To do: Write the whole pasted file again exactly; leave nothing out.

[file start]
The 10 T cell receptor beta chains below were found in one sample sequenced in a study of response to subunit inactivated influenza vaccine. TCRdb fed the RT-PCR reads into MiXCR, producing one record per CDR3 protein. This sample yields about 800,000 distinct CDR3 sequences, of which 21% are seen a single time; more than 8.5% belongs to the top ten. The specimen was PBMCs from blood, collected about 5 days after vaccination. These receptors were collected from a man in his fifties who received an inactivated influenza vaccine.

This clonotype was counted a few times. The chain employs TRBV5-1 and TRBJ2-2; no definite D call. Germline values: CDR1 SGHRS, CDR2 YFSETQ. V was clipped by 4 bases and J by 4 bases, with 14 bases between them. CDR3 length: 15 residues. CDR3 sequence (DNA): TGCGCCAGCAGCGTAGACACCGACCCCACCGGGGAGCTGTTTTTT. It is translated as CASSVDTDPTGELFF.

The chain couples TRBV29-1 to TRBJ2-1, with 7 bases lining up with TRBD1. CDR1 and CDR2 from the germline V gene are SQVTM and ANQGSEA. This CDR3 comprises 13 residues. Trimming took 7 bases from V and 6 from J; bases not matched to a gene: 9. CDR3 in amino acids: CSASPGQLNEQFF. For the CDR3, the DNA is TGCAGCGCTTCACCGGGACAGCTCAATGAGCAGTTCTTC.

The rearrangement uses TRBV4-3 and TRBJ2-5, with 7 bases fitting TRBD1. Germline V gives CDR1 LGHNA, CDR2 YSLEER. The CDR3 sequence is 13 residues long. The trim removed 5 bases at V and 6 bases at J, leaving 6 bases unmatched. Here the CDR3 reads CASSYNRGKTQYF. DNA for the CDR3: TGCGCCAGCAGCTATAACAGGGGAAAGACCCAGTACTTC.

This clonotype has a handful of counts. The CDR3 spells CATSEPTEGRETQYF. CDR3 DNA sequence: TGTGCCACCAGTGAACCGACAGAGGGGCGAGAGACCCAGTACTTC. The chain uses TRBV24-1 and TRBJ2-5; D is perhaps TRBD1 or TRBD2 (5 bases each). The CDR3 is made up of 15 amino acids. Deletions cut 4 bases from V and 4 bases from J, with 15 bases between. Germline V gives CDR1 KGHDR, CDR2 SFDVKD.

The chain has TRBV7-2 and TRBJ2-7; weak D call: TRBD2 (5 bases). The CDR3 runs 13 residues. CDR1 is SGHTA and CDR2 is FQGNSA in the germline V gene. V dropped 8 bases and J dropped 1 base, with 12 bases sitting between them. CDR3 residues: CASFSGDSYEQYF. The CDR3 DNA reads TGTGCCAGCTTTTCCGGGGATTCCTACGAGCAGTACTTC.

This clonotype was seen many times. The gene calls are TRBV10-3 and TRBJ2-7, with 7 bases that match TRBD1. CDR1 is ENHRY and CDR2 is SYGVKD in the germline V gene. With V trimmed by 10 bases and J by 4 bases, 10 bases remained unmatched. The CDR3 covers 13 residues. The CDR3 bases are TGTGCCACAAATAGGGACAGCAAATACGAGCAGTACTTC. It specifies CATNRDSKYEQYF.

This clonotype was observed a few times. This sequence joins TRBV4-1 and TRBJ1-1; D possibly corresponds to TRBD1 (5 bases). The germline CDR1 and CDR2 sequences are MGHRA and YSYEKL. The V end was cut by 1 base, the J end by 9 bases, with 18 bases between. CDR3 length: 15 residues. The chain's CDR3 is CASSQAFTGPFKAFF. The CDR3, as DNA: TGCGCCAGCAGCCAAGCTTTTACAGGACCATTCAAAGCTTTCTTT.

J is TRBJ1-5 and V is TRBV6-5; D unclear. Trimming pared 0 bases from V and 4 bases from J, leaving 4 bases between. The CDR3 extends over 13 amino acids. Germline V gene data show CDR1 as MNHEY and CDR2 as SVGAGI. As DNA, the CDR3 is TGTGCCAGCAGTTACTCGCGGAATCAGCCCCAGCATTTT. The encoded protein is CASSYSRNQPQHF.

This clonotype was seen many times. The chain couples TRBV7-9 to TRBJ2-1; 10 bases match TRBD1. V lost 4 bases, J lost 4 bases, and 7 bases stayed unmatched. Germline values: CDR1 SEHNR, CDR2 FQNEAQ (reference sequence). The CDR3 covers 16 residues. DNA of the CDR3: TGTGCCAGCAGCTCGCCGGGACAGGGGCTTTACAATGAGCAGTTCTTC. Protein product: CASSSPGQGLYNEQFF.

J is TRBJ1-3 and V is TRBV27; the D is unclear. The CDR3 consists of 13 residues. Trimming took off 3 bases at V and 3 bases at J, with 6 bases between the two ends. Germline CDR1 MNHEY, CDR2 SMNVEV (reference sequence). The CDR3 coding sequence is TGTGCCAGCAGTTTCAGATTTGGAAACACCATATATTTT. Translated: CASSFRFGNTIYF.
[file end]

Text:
The 10 T cell receptor beta chains below were found in one sample sequenced in a study of response to subunit inactivated influenza vaccine. TCRdb fed the RT-PCR reads into MiXCR, producing one record per CDR3 protein. This sample yields about 800,000 distinct CDR3 sequences, of which 21% are seen a single time; more than 8.5% belongs to the top ten. The specimen was PBMCs from blood, collected about 5 days after vaccination. These receptors were collected from a man in his fifties who received an inactivated influenza vaccine.

This clonotype was counted a few times. The chain employs TRBV5-1 and TRBJ2-2; no definite D call. Germline values: CDR1 SGHRS, CDR2 YFSETQ. V was clipped by 4 bases and J by 4 bases, with 14 bases between them. CDR3 length: 15 residues. CDR3 sequence (DNA): TGCGCCAGCAGCGTAGACACCGACCCCACCGGGGAGCTGTTTTTT. It is translated as CASSVDTDPTGELFF.

The chain couples TRBV29-1 to TRBJ2-1, with 7 bases lining up with TRBD1. CDR1 and CDR2 from the germline V gene are SQVTM and ANQGSEA. This CDR3 comprises 13 residues. Trimming took 7 bases from V and 6 from J; bases not matched to a gene: 9. CDR3 in amino acids: CSASPGQLNEQFF. For the CDR3, the DNA is TGCAGCGCTTCACCGGGACAGCTCAATGAGCAGTTCTTC.

The rearrangement uses TRBV4-3 and TRBJ2-5, with 7 bases fitting TRBD1. Germline V gives CDR1 LGHNA, CDR2 YSLEER. The CDR3 sequence is 13 residues long. The trim removed 5 bases at V and 6 bases at J, leaving 6 bases unmatched. Here the CDR3 reads CASSYNRGKTQYF. DNA for the CDR3: TGCGCCAGCAGCTATAACAGGGGAAAGACCCAGTACTTC.

This clonotype has a handful of counts. The CDR3 spells CATSEPTEGRETQYF. CDR3 DNA sequence: TGTGCCACCAGTGAACCGACAGAGGGGCGAGAGACCCAGTACTTC. The chain uses TRBV24-1 and TRBJ2-5; D is perhaps TRBD1 or TRBD2 (5 bases each). The CDR3 is made up of 15 amino acids. Deletions cut 4 bases from V and 4 bases from J, with 15 bases between. Germline V gives CDR1 KGHDR, CDR2 SFDVKD.

The chain has TRBV7-2 and TRBJ2-7; weak D call: TRBD2 (5 bases). The CDR3 runs 13 residues. CDR1 is SGHTA and CDR2 is FQGNSA in the germline V gene. V dropped 8 bases and J dropped 1 base, with 12 bases sitting between them. CDR3 residues: CASFSGDSYEQYF. The CDR3 DNA reads TGTGCCAGCTTTTCCGGGGATTCCTACGAGCAGTACTTC.

This clonotype was seen many times. The gene calls are TRBV10-3 and TRBJ2-7, with 7 bases that match TRBD1. CDR1 is ENHRY and CDR2 is SYGVKD in the germline V gene. With V trimmed by 10 bases and J by 4 bases, 10 bases remained unmatched. The CDR3 covers 13 residues. The CDR3 bases are TGTGCCACAAATAGGGACAGCAAATACGAGCAGTACTTC. It specifies CATNRDSKYEQYF.

This clonotype was observed a few times. This sequence joins TRBV4-1 and TRBJ1-1; D possibly corresponds to TRBD1 (5 bases). The germline CDR1 and CDR2 sequences are MGHRA and YSYEKL. The V end was cut by 1 base, the J end by 9 bases, with 18 bases between. CDR3 length: 15 residues. The chain's CDR3 is CASSQAFTGPFKAFF. The CDR3, as DNA: TGCGCCAGCAGCCAAGCTTTTACAGGACCATTCAAAGCTTTCTTT.

J is TRBJ1-5 and V is TRBV6-5; D unclear. Trimming pared 0 bases from V and 4 bases from J, leaving 4 bases between. The CDR3 extends over 13 amino acids. Germline V gene data show CDR1 as MNHEY and CDR2 as SVGAGI. As DNA, the CDR3 is TGTGCCAGCAGTTACTCGCGGAATCAGCCCCAGCATTTT. The encoded protein is CASSYSRNQPQHF.

This clonotype was seen many times. The chain couples TRBV7-9 to TRBJ2-1; 10 bases match TRBD1. V lost 4 bases, J lost 4 bases, and 7 bases stayed unmatched. Germline values: CDR1 SEHNR, CDR2 FQNEAQ (reference sequence). The CDR3 covers 16 residues. DNA of the CDR3: TGTGCCAGCAGCTCGCCGGGACAGGGGCTTTACAATGAGCAGTTCTTC. Protein product: CASSSPGQGLYNEQFF.

J is TRBJ1-3 and V is TRBV27; the D is unclear. The CDR3 consists of 13 residues. Trimming took off 3 bases at V and 3 bases at J, with 6 bases between the two ends. Germline CDR1 MNHEY, CDR2 SMNVEV (reference sequence). The CDR3 coding sequence is TGTGCCAGCAGTTTCAGATTTGGAAACACCATATATTTT. Translated: CASSFRFGNTIYF.